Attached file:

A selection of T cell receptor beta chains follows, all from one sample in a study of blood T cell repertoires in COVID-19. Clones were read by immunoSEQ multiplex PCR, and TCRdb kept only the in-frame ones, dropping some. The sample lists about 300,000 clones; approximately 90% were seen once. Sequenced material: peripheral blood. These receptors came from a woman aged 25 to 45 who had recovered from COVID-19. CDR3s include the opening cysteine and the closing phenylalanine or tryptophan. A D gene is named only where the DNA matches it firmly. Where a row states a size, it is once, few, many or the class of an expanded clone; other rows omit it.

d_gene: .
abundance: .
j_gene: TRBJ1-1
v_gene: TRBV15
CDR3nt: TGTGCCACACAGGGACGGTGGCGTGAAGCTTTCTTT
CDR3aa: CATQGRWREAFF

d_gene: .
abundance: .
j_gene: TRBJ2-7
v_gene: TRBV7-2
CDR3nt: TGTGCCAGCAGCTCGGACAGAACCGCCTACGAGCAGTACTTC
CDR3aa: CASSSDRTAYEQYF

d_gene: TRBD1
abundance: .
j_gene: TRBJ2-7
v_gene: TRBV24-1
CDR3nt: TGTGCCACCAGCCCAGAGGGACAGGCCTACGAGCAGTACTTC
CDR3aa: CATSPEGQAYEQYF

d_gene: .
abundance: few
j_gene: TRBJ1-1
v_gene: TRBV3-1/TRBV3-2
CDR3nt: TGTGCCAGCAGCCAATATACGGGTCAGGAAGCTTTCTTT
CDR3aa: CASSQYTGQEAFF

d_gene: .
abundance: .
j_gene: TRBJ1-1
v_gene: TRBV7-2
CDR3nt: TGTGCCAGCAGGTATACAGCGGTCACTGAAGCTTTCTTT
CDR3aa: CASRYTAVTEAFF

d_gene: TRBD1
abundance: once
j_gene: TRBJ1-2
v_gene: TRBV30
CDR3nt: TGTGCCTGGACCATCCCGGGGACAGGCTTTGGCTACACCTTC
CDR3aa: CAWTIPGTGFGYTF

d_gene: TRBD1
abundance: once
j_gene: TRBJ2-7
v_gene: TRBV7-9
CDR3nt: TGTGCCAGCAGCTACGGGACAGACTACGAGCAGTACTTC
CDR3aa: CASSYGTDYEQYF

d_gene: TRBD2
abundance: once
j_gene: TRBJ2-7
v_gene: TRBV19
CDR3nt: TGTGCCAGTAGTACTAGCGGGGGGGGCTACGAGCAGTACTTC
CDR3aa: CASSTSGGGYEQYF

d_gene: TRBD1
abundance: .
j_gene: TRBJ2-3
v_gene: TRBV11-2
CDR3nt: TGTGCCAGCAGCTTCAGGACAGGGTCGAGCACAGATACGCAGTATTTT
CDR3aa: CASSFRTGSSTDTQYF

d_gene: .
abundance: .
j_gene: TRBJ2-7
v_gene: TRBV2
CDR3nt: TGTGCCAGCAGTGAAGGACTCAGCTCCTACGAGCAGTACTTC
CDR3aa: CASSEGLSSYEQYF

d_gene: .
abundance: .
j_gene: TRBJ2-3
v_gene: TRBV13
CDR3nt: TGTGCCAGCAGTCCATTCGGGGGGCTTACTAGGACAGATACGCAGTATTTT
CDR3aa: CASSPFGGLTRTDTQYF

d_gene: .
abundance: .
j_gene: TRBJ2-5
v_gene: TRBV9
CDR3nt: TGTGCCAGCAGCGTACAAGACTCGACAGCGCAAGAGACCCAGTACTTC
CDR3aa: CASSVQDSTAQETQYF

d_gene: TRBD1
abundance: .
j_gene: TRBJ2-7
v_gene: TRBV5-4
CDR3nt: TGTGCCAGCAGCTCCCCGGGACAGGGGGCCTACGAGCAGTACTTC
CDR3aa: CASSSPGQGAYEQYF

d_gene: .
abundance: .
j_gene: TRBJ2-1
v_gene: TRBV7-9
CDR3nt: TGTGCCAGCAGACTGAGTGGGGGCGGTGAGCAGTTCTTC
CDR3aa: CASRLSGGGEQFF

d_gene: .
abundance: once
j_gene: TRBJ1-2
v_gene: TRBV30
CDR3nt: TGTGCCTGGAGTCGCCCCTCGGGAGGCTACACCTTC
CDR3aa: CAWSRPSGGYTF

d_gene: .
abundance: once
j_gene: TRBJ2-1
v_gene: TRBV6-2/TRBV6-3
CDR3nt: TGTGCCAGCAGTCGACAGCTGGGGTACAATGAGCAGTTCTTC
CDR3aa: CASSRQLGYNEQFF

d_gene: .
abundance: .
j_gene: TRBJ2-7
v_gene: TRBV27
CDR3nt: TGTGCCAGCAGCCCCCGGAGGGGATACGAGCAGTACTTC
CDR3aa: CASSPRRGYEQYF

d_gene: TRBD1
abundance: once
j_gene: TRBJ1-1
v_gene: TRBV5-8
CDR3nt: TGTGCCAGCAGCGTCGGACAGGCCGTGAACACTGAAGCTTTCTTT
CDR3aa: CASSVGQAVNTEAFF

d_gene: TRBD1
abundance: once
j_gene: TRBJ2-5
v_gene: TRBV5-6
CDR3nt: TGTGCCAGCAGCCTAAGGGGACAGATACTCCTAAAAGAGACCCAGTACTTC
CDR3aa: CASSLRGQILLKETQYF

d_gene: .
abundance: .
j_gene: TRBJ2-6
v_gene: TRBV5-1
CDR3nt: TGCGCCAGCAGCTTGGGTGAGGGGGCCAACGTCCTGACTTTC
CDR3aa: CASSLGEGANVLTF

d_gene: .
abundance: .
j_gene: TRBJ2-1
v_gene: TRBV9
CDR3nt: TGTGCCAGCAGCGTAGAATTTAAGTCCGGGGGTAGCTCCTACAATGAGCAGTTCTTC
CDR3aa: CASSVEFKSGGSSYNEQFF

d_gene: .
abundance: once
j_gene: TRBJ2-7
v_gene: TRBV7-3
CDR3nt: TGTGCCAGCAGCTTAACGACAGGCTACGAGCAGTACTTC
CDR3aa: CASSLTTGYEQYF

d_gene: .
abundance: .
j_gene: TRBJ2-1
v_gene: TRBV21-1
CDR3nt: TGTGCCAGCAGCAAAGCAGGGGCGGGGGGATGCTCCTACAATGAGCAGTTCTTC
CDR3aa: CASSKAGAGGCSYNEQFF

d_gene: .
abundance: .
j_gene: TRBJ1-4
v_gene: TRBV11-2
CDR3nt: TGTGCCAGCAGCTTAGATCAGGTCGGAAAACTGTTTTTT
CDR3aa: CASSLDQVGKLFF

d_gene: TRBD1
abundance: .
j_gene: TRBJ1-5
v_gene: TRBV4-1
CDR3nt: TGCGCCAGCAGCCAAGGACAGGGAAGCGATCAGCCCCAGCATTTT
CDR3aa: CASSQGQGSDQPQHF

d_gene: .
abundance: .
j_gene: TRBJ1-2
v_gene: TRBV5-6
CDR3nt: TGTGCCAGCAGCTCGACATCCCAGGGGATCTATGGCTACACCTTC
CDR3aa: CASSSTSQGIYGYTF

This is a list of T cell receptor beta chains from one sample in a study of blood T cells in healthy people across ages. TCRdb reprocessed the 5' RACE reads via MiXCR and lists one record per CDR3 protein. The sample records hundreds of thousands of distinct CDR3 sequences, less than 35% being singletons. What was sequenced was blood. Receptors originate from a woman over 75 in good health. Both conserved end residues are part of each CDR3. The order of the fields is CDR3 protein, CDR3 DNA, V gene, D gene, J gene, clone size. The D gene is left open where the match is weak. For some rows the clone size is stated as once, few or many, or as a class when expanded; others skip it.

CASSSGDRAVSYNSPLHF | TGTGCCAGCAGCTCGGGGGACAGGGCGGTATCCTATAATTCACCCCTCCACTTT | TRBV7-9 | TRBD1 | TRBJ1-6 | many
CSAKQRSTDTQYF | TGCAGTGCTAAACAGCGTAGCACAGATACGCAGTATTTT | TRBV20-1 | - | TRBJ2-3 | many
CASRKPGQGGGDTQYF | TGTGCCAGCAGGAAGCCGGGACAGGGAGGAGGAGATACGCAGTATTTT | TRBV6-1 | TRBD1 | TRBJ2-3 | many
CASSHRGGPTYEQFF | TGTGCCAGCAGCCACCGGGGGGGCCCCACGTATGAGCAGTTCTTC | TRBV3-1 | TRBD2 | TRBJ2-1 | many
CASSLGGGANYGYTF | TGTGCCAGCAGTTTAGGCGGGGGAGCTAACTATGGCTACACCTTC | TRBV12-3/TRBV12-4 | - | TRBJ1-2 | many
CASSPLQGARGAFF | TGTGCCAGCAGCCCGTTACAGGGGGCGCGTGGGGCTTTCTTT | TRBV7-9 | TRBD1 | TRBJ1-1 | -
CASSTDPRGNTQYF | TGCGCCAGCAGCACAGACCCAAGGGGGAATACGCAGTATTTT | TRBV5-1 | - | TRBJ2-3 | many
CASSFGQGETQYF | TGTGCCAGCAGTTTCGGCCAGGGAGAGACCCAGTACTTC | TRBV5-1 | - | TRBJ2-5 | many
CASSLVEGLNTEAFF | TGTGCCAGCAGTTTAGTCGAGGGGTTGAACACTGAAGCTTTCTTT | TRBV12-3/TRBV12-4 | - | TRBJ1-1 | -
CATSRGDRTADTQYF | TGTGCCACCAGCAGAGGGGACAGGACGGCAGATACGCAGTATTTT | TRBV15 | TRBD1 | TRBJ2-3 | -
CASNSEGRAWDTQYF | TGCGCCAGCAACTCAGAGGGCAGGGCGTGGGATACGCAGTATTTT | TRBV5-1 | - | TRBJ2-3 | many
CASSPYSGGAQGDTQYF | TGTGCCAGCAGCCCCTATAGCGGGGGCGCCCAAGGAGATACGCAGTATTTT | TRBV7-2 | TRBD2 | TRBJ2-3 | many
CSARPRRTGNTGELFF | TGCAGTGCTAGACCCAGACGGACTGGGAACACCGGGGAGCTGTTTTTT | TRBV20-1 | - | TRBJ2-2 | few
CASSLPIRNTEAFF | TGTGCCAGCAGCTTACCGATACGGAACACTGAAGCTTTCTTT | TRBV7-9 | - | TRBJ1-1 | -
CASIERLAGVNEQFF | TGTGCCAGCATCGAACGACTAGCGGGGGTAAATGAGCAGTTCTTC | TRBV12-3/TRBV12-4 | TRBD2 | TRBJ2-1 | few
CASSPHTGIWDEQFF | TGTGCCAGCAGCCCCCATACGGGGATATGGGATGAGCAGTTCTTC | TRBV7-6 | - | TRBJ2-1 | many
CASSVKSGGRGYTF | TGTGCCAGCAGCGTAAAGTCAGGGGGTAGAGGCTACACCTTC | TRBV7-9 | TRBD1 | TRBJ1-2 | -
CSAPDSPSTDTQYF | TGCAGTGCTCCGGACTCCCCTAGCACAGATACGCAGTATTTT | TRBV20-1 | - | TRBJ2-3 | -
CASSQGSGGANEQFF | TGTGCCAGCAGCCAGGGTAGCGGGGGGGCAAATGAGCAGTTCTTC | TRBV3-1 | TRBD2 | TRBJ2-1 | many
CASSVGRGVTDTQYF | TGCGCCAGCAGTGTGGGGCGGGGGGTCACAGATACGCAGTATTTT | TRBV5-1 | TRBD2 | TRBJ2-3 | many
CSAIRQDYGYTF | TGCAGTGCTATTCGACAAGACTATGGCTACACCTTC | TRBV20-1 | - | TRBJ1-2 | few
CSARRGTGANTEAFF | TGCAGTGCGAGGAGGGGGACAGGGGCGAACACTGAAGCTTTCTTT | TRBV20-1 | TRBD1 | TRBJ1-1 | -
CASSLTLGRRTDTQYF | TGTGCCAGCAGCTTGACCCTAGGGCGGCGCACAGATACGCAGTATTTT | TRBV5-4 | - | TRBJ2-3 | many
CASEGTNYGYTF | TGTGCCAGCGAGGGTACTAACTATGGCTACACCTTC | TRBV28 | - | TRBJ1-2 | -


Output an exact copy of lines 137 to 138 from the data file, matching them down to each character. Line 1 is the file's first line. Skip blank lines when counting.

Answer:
v_gene: TRBV21-1
CDR3nt: TGTGCCAGCAGCAAAGCAGGGGCGGGGGGATGCTCCTACAATGAGCAGTTCTTC